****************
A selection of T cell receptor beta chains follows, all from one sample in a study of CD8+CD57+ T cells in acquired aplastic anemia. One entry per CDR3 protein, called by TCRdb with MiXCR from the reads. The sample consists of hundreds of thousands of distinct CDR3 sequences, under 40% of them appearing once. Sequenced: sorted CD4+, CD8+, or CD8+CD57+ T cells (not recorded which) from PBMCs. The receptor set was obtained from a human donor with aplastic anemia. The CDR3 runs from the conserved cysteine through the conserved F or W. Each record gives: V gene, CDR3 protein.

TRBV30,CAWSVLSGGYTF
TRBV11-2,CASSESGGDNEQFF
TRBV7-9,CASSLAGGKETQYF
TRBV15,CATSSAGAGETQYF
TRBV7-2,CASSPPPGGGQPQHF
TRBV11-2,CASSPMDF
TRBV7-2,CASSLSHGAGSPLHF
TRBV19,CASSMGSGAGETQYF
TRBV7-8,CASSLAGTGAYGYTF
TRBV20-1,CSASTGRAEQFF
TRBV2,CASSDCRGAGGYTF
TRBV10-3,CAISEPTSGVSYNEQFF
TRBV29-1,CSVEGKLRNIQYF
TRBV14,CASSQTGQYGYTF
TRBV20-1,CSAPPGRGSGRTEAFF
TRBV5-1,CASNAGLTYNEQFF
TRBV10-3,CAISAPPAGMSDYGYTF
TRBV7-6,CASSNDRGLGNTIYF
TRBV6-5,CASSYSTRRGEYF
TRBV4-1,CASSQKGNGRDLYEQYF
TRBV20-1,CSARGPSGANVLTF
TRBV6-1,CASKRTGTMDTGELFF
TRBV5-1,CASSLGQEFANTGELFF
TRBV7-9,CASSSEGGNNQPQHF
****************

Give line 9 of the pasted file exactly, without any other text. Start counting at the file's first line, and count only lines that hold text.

TRBV19,CASSMGSGAGETQYF